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Horse Race Betting Tickets and Bag of a Reputed - [Horse Races] - 1900. 
1900. Collection of approximately 300 original betting cards, produced and intended for soliciting bets, sixty years before gambling was made legal. Three complete of sets of illustrated printed betting tickets, 100, 200, and 500 numbered series, respectively, each measuring 95 x 50 mm. Featuring an engraved illustration of English jockey Frederick Archer, a famously daring and successful Victorian rider who won most or possibly all of the great English turf prizes and accumulated a large fortune. Tickets are printed in Leeds, with stamp in bottom margin reading J. Richardson, "Bookmaker's Outfitter," Sporteries Leeds. Contained in the shoulder bag Charles Drew, English bookmaker who was arrested for charges of illegally soliciting bets on at least one occasion in 1901. Leather shoulder bag measuring 340 x 240 mm, with original strap, working clasps, inner pockets, his name in gilt to one side. Very good condition. Little is known of gambling bookie Charles Drew, but that his residence and business were based in South Shields, Tyne and Wear, in Northeast England, he married Ann Brown on 19 Jul 1852 at the South Shields St. Hilda parish church, and that he actively, illegally solicited gambling on streets by circulating betting cards for horse races. On 15 March 1901, the South Shields Daily Gazette reported on Drew's illegal activities: "At South Shields to-day, Charles Drew, bookmaker, was charged with betting East Street on Thursday last." Detective Sanderson and other officers deposed to the defendant being in the street taking bets in the usual way from 12 p.m. till 3 p.m. on the day named..." Several decades later, the gambling pastime which was already firmly entrenched in British culture would finally become a legal pastime. 1 September 1960, BBC: "... 1 January 1961 gambling for small sums will be legal for games of skill... betting shops will take gambling off the streets... At the moment, anyone who wants to place a bet on the horses has to demonstrate they have enough credit to set up an account with a bookmaker and do their dealings by telephone...."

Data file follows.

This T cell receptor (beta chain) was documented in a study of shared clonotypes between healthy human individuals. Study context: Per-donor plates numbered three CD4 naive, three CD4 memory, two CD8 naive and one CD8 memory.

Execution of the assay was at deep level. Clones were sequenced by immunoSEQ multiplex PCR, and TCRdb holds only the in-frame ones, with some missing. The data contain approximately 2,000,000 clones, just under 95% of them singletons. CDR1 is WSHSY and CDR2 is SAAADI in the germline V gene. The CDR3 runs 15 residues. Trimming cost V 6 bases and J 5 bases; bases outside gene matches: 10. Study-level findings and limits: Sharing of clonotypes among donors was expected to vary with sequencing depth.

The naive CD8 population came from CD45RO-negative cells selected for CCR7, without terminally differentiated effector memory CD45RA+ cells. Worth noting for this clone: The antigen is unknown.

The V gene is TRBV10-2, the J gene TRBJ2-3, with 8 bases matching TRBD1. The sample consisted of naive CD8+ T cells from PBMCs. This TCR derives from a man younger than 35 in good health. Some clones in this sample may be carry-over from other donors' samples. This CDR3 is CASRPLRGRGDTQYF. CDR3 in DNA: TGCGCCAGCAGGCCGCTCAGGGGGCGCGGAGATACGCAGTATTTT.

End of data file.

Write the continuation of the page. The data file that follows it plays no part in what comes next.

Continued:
[Bookseller: Antiquariat Inlibris]
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